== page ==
WT: Your baritone vocal style has been compared to the likes of the mighty Jim Morrison, Elvis Presley and Nick Cave. How does it feel to be compared to some of the most influential artists of yesterday and today?
GS: Whenever I hear or see my name end up in the same sentences as people like Morrison, Nick Cave, Ian Astbury etc. I am honored. I love all their music, so to be compared or seen in a similar light by music fans is an honor. It means the world. I visited Morrison's grave in Paris, and have always felt a kinship with Jim, more than I can explain. Elvis will always be the king of rock and roll. He was a world-class musician in every way. And Nick Cave is amazing. Such a brilliant, original figure, with no compromise in his art.
WT: You've were known for your vocal abilities long before you released GSDD's debut album. What advice would you give to aspiring musicians?
GS: Sing from your heart. Write from your heart. Follow your heart. Thank you, I appreciate the kind regards about my singing. I've always been more or less a blues-based singer, so I was never a good operatic metal singer guy. I just sing from my soul and let it be real and natural. I always tell people to sing in what style comes naturally to you, with no strain, with ease, so that you find your own style and just be real.
WT: Tell me about the tribute album called F.T.W.: A Tribute to Gideon Smith.
GS: Over the years, I had recorded versions of other artist's songs for tribute albums, mostly the ones released by Small Stone. I never thought there would be one to me, so that was so magical. As the years went by, from time to time I knew bands were covering my songs too. Since my music had gotten all over so many different music scenes from all walks of life, the covers were really diverse and interesting to hear. The first band I ever heard cover one of my songs was a French band, HK Family, that did a punk/ska reggae version of "Whisky Devil", which just blew my mind because it was so amazing. I was so honored. The CD is a gift to my life story and I am beyond honored that other artists out there, whoever they are, played their own versions of my songs.
WT: What song of yours is closest to your heart and why?
GS: All of them come from my spirit somehow. In hindsight, I will name a few that stand out to me now: From the first album, "She is Venus" and "Wish You Were Mine" - the songs Mike and I played on acoustic guitar sitting around the house during that time were really magical. From the second, "The Wolf Will Survive", "Way of the Outlaw", "Shimmering Rain","Daughter of the Moon" and "Lay Me down in Ecstasy". From the third album, "Black Fire" and "South". "South" because it represents such a deep-running, river of love, as two people deal with their challenges, but their love for each other is greater. The song "Shimmering Rain" because it's all about true passion and how when you're in the ecstasy of love, time seems to stop - how beauty can put time on pause, as the world goes still. "Lay Me down in Ecstasy" because it's my one pure, transcended, cosmic love song. Many things inspire many songs, but I think while you can draw bad ass songs from anger and other emotions, songs about passion are my favorites.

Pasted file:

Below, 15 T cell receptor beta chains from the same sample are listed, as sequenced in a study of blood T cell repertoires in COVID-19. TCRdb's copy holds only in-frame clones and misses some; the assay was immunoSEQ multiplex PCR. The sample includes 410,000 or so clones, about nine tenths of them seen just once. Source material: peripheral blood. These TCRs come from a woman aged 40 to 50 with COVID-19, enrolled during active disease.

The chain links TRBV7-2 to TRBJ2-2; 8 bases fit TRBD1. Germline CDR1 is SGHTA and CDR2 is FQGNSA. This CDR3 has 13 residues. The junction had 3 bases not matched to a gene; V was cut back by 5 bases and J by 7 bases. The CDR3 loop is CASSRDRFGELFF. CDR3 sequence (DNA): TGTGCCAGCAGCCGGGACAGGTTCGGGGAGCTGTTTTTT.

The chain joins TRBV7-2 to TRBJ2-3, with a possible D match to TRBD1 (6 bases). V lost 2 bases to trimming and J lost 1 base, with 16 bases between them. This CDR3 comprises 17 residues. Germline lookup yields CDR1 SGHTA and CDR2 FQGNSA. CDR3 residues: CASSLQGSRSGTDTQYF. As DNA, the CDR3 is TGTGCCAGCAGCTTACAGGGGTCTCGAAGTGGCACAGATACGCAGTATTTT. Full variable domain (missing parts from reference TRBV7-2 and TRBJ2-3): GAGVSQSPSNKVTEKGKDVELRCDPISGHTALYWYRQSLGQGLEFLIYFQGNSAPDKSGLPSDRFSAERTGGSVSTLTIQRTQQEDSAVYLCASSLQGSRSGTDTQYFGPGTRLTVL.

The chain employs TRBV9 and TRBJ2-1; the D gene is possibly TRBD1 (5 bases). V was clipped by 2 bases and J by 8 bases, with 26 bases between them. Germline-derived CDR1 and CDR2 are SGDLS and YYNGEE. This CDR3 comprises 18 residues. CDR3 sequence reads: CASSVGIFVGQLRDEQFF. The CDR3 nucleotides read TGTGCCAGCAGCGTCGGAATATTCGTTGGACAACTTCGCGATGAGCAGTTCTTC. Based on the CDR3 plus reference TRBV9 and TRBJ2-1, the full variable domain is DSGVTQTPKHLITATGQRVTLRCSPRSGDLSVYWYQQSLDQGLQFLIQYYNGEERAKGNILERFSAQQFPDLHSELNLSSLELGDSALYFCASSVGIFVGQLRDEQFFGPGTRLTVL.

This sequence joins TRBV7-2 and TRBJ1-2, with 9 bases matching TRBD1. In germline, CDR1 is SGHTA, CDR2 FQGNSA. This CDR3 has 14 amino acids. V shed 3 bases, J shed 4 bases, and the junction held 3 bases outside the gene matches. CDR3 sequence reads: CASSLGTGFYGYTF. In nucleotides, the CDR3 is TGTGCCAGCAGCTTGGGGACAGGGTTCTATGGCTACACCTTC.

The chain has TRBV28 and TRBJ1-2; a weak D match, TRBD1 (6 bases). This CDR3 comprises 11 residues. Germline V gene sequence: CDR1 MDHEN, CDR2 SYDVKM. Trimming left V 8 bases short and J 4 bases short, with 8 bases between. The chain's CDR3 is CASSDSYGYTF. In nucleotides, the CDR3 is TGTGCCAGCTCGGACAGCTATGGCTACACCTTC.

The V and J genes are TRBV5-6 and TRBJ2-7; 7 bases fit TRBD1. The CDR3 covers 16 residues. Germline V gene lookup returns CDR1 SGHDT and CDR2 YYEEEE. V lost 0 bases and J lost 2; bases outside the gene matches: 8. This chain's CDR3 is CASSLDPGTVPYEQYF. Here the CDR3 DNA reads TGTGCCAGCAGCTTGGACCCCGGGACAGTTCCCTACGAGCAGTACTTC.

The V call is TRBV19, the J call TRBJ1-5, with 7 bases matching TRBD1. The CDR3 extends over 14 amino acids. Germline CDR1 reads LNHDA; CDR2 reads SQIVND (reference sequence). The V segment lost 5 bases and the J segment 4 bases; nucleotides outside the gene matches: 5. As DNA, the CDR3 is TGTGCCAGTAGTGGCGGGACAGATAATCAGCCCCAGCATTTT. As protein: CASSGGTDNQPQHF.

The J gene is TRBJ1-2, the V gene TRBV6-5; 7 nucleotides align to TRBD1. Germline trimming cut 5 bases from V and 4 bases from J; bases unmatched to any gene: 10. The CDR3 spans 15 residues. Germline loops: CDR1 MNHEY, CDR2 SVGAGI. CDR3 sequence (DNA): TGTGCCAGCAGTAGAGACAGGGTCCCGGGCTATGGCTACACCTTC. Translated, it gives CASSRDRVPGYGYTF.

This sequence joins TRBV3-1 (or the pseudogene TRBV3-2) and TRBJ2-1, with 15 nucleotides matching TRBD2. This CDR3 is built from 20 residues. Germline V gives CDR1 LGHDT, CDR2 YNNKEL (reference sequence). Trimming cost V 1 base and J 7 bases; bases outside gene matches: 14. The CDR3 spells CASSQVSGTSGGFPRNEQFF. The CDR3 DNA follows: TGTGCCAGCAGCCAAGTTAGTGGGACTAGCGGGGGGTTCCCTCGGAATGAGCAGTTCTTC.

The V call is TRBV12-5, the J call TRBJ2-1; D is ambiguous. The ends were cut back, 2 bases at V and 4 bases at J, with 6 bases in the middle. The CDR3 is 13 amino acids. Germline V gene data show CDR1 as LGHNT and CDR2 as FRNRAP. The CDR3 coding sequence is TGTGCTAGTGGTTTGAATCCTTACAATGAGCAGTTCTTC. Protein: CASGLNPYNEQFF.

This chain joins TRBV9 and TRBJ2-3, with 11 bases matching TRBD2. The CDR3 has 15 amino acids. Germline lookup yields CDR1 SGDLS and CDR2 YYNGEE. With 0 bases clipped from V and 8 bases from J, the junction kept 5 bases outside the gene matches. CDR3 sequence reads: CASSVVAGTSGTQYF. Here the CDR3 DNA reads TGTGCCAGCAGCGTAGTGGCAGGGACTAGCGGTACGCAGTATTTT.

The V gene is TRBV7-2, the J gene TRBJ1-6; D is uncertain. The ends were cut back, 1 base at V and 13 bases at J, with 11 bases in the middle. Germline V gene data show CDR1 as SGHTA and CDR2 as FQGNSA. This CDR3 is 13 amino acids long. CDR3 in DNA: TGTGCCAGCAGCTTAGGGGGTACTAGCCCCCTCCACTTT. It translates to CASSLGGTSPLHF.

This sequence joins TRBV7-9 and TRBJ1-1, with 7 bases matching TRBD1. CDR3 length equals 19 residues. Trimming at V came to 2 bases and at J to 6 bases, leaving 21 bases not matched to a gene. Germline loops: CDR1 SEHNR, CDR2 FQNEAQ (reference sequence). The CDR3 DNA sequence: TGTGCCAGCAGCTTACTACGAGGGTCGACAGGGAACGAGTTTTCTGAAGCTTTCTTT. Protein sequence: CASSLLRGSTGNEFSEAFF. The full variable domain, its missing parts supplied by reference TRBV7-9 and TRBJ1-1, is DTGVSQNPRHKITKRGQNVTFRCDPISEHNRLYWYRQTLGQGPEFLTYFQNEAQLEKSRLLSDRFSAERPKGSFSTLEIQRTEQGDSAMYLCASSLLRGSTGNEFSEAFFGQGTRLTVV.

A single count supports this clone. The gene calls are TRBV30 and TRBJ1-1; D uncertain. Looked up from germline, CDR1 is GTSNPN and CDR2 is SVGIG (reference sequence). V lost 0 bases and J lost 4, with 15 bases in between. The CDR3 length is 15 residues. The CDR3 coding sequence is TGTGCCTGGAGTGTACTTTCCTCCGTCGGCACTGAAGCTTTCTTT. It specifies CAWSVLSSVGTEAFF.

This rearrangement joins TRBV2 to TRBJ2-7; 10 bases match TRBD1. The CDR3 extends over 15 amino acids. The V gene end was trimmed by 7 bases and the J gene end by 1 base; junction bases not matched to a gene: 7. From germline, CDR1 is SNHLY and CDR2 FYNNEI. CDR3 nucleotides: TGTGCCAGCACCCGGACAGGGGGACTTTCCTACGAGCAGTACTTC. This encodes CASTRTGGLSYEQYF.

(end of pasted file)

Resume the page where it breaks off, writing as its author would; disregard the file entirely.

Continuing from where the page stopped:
WT: Given that your music has been so diverse over the years with classic rock, blues, and goth influences, it wasn't surprising when you revealed your newest project, the doom metal-influenced Cemetery Crows. What inspired you to do the record, and had you wanted to do a doom record long?
GS: Cemetery Crows started as a side project for fun, just for satisfaction in the genre. Like everyone who digs doom, it all starts with Sabbath. Cemetery Crows somehow grew from doom to psychedelia, blues and gothic all at the same time. Because the initial four-song demo Wolves of Desire was so much fun and people were psyched about it, I decided to devote more time to it and expand on the sound. I am recording new CC and adding some bad ass musicians to join me in the line-up and the result is more Zeppelin, Sabbath, delta blues sounding. Cemetery Crows started as I needed to get my doom blues jam on and ended up being super-trippy and throwing a little shadow on the midnight and sunrise, when all kinds of fun things happen. It was basically an experiment that grew into something bigger by natural evolution of groove. It's definitely elemental sounding; an earthy, forest band. Take from it what you will. It's very raw and honest music that comes down like a falling black feather as the crows fly. I don't consider it evil sounding at all. It's like music notes colored dark purple or bright silver, mixed in with the blackness; a rhythmic, passionate music which is why the sound becomes addictive to some. Many people who have heard it tell us they find the sound addictive. It's like cerebral catharsis. It's a caress of crushing riffage but with ancient elemental soul. As heavy as it is, it's actually relaxing music but very primal. The future waits and the crows will fly. Stay tuned and keep your eyes on the moonrise.
WT: Thanks, Gideon for talking with me today. You are a true inspiration. May you triumph in all your future endeavors.
GS: Thank you to you, Angela for the interview and always keeping up with me. I send much respect and big appreciation your way for all the kindness and respect you show me. Shine like a supernova! Music speaks the language of the soul.